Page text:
@Thomas I think you need to choose your words more carefully. You can justifiably accuse me of having a hacker mindset but not others here, who have real-world successful deployments and a desire to push forward, just not necessarily in the manner you have proposed.

I have not said any such thing. On the contrary, they are all quite obviously doing real-world engineering, with all the compromises that entails. I am after all, an actual engineer, I know engineering when I see it.

What I am talking about is how we (in the SEC) perform the specification work properly. Hacking is what we observe in the SDO world, and in the majority of application development in IT in general. Everyone knows that most software is bad. Most standards (in e-health at least) are bad too.

All I am saying is that we should not start ‘hacking’ at the specification level. If we don’t do specifications properly, we are done. We get incomprehensible junk. The industry is already drowning in that (I get paid to study it). I’m not interested in creating more.

I am not accusing anyone of hacking, on the contrary, the openEHR community has been characterised by strategic, long-term thinking, and has embraced good engineering. I am just saying that we (collectively) should not start down that course.

On the question whether there is a clear consensus that the following is true:

  • we should make the AQL specification specifically dependent upon the openEHR RM, rather than being general (as it now is);
  • we should do this even though it is perfectly possible to specify it generically;
  • if we change the RM, then it is OK for the AQL spec to break (the logical consequence of the above);
  • if we expect to want similar querying on e.g. demographics, then we are up for writing another query language specification;
  • we intend that no general-purpose AQL processor be implementable.

I have not heard anything like a clear consensus, or even clear discussion on the above from implementers. That is surely yet to come.

Leaving your view of my suggestions aside, people who took the time to respond to last few weeks’ discussions deserve more respect than that.
But then again, is there a point?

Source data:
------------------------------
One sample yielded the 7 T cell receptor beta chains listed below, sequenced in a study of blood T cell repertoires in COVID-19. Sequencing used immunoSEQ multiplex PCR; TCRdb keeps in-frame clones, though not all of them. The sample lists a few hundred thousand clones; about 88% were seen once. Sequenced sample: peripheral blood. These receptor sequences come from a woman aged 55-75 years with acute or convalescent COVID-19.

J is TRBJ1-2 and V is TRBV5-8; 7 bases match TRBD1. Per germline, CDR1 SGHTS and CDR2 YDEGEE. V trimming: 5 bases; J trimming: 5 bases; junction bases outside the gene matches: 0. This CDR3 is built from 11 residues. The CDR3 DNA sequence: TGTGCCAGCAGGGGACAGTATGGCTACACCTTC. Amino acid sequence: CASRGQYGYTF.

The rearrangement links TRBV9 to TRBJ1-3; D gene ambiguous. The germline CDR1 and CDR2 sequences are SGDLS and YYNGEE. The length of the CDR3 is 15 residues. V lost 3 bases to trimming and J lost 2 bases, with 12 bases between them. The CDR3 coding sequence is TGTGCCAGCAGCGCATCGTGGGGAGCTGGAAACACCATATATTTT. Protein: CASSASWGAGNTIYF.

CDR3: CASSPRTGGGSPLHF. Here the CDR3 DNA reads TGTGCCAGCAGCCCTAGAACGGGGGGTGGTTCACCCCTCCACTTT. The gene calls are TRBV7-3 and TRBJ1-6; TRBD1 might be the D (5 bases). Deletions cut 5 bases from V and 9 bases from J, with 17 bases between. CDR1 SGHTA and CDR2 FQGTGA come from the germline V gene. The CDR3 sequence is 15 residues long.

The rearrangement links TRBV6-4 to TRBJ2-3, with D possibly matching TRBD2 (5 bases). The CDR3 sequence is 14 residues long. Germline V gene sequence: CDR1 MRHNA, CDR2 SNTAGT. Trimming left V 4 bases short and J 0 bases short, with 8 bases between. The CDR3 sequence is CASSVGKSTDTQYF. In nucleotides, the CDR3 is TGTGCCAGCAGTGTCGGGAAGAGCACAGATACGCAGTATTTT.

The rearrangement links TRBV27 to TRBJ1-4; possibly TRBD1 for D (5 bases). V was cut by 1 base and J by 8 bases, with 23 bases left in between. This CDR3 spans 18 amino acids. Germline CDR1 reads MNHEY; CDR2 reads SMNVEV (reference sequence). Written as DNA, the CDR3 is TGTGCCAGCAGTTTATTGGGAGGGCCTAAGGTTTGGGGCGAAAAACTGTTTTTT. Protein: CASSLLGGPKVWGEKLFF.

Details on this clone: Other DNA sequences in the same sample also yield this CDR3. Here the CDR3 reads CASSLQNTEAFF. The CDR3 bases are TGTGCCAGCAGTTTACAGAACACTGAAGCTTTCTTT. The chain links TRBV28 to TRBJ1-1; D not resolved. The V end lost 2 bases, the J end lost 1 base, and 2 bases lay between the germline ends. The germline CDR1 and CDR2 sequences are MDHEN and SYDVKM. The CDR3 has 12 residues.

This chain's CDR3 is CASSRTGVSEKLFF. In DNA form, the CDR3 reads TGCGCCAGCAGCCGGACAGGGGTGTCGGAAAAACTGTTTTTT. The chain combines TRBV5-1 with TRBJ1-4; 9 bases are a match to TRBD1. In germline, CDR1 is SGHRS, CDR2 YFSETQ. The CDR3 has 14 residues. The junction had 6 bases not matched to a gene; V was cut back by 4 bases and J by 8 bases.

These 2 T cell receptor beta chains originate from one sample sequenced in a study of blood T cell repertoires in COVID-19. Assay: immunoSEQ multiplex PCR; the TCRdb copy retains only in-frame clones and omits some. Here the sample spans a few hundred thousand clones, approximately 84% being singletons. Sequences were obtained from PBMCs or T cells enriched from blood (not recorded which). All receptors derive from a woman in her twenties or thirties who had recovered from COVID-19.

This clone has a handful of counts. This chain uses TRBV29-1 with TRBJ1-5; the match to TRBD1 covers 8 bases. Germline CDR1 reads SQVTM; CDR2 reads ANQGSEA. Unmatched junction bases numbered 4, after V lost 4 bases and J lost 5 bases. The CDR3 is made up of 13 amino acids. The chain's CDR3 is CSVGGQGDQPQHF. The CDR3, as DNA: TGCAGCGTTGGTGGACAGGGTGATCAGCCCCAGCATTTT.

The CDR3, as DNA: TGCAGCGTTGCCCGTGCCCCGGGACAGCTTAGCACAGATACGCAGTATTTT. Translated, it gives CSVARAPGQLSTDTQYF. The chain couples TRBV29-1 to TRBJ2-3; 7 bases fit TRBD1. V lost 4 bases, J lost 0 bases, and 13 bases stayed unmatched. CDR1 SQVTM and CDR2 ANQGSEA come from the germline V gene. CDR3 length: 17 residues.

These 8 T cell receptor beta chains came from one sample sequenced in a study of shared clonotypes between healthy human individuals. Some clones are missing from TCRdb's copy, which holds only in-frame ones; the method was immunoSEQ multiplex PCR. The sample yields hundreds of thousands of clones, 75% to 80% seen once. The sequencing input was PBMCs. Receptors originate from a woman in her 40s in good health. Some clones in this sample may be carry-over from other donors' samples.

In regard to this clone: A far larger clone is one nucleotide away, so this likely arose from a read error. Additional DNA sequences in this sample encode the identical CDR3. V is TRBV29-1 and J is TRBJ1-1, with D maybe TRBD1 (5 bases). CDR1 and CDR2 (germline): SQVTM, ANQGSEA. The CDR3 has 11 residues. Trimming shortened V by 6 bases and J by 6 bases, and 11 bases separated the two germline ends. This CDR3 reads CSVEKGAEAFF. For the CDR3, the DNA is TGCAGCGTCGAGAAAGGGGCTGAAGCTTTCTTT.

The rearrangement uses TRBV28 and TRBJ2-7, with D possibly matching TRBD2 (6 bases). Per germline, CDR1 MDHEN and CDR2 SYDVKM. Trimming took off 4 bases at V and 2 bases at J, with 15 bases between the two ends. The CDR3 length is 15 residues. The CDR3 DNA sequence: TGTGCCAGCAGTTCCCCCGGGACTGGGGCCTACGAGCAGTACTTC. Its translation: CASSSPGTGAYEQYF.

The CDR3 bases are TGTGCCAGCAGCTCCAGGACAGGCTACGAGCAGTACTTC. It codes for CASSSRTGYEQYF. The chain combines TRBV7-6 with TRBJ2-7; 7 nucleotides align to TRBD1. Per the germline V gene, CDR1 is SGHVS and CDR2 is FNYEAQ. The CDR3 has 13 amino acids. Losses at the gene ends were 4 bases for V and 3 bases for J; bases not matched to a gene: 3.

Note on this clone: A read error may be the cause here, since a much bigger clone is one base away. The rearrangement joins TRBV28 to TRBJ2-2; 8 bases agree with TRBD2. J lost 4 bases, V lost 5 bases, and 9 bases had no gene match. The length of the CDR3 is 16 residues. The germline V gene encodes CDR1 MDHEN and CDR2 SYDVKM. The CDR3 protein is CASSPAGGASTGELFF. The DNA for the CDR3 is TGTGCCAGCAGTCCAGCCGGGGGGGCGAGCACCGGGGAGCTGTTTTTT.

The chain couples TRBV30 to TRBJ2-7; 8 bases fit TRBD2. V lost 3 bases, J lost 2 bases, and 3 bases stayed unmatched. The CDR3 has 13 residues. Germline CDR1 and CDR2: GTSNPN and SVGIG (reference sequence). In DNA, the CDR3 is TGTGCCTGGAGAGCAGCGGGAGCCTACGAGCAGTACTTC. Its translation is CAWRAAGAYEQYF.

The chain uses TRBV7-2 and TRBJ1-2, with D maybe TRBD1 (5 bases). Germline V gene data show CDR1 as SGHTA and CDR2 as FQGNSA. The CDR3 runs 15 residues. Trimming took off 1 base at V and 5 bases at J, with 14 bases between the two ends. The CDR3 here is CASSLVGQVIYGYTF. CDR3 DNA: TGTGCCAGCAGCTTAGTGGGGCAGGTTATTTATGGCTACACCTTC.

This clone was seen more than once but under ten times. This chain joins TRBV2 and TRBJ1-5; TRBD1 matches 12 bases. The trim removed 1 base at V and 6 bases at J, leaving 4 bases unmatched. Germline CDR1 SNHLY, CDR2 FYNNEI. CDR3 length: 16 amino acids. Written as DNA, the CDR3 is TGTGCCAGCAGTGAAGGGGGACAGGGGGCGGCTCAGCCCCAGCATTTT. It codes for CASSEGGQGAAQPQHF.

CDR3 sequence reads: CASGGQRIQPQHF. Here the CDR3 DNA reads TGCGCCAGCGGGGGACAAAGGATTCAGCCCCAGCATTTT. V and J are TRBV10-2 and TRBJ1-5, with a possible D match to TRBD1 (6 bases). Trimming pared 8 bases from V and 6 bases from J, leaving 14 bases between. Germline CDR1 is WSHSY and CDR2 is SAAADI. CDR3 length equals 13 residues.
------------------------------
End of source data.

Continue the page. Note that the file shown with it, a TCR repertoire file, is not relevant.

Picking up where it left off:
I’m standing somewhere in the middle ground here, actually.

I agree with @thomas.beale (and therefore disagree with @Seref) that AQL is a generic language with generic execution rules that can be applied over any model. I agree that we should not add arbitrary openEHR-RM-related execution rules to it, like “CONTAINS INSTRUCTION should behave in a slightly different manner than CONTAINS OBSERVATION” just because that would be convenient in one special case.

However, where we could and indeed should (and will) define such exceptions (like “data from VERSIONs whose lifecycle state is ‘incomplete’ is not returned unless the v/lifecycle_state attribute is directly referenced in any part of the query”), is a document that describes behaviour of AQL when invoked in CDRs over openEHR RM-based data. I think such a document must exist if we don’t want to lose user base due to even-steeper-than-need-be learning curve due to (over)abstractness of the standard. I will even argue that composing such a document, while formally unnecessary and incomplete, has a priority over the abstract AQL specification.

Like I stated earlier, I understand Thomas’ argument that if you have properly formally specified model (RM) and query language (AQL), they can be specified independently and everything will just snap together. The problem is, it won’t: we’ll find a lot of behaviours we won’t like for practical reasons, and then we’ll patch up one or the other spec. I’d prefer a bottom-up approach where we clarify border-cases of AQL on openEHR RM first, and then infer the rules of one and the other after the fact. And there will be some leftover rules that we will not want to include in either, and that will be “Implementation guidelines for AQL in openEHR CDR” or something like that – the rule with incomplete versions might fall into this category.

this was never suggested. just for the record.